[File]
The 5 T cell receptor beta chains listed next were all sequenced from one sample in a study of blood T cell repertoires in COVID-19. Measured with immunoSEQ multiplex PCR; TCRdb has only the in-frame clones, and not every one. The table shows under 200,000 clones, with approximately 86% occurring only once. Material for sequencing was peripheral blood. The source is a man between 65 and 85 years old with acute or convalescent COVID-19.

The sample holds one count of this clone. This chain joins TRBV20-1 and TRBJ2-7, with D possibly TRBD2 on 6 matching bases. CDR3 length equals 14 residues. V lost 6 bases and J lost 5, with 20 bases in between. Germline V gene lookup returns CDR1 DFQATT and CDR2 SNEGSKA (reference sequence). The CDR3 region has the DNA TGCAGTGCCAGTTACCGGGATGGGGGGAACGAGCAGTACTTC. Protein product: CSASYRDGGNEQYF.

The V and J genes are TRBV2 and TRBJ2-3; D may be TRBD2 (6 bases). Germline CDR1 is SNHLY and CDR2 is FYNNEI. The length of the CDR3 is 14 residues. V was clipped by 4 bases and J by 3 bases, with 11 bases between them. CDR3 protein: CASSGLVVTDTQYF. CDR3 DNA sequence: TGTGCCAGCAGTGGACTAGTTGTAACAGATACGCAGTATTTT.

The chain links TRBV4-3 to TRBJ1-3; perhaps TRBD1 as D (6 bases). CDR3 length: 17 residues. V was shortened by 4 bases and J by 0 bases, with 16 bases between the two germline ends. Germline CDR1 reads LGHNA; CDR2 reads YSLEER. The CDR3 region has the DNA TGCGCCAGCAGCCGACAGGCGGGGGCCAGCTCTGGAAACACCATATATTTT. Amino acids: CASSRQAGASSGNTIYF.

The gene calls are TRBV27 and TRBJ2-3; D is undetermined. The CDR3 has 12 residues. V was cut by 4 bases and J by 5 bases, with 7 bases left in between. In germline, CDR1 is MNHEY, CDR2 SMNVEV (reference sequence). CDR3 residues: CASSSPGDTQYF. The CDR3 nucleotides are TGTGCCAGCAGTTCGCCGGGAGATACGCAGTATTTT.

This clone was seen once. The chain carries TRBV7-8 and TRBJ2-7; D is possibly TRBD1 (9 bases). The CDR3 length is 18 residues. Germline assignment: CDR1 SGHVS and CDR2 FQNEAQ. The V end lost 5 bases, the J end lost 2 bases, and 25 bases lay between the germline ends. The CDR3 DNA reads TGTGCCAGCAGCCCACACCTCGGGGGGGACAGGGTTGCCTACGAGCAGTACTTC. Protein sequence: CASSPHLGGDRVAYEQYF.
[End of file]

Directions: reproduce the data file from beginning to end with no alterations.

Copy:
The 5 T cell receptor beta chains listed next were all sequenced from one sample in a study of blood T cell repertoires in COVID-19. Measured with immunoSEQ multiplex PCR; TCRdb has only the in-frame clones, and not every one. The table shows under 200,000 clones, with approximately 86% occurring only once. Material for sequencing was peripheral blood. The source is a man between 65 and 85 years old with acute or convalescent COVID-19.

The sample holds one count of this clone. This chain joins TRBV20-1 and TRBJ2-7, with D possibly TRBD2 on 6 matching bases. CDR3 length equals 14 residues. V lost 6 bases and J lost 5, with 20 bases in between. Germline V gene lookup returns CDR1 DFQATT and CDR2 SNEGSKA (reference sequence). The CDR3 region has the DNA TGCAGTGCCAGTTACCGGGATGGGGGGAACGAGCAGTACTTC. Protein product: CSASYRDGGNEQYF.

The V and J genes are TRBV2 and TRBJ2-3; D may be TRBD2 (6 bases). Germline CDR1 is SNHLY and CDR2 is FYNNEI. The length of the CDR3 is 14 residues. V was clipped by 4 bases and J by 3 bases, with 11 bases between them. CDR3 protein: CASSGLVVTDTQYF. CDR3 DNA sequence: TGTGCCAGCAGTGGACTAGTTGTAACAGATACGCAGTATTTT.

The chain links TRBV4-3 to TRBJ1-3; perhaps TRBD1 as D (6 bases). CDR3 length: 17 residues. V was shortened by 4 bases and J by 0 bases, with 16 bases between the two germline ends. Germline CDR1 reads LGHNA; CDR2 reads YSLEER. The CDR3 region has the DNA TGCGCCAGCAGCCGACAGGCGGGGGCCAGCTCTGGAAACACCATATATTTT. Amino acids: CASSRQAGASSGNTIYF.

The gene calls are TRBV27 and TRBJ2-3; D is undetermined. The CDR3 has 12 residues. V was cut by 4 bases and J by 5 bases, with 7 bases left in between. In germline, CDR1 is MNHEY, CDR2 SMNVEV (reference sequence). CDR3 residues: CASSSPGDTQYF. The CDR3 nucleotides are TGTGCCAGCAGTTCGCCGGGAGATACGCAGTATTTT.

This clone was seen once. The chain carries TRBV7-8 and TRBJ2-7; D is possibly TRBD1 (9 bases). The CDR3 length is 18 residues. Germline assignment: CDR1 SGHVS and CDR2 FQNEAQ. The V end lost 5 bases, the J end lost 2 bases, and 25 bases lay between the germline ends. The CDR3 DNA reads TGTGCCAGCAGCCCACACCTCGGGGGGGACAGGGTTGCCTACGAGCAGTACTTC. Protein sequence: CASSPHLGGDRVAYEQYF.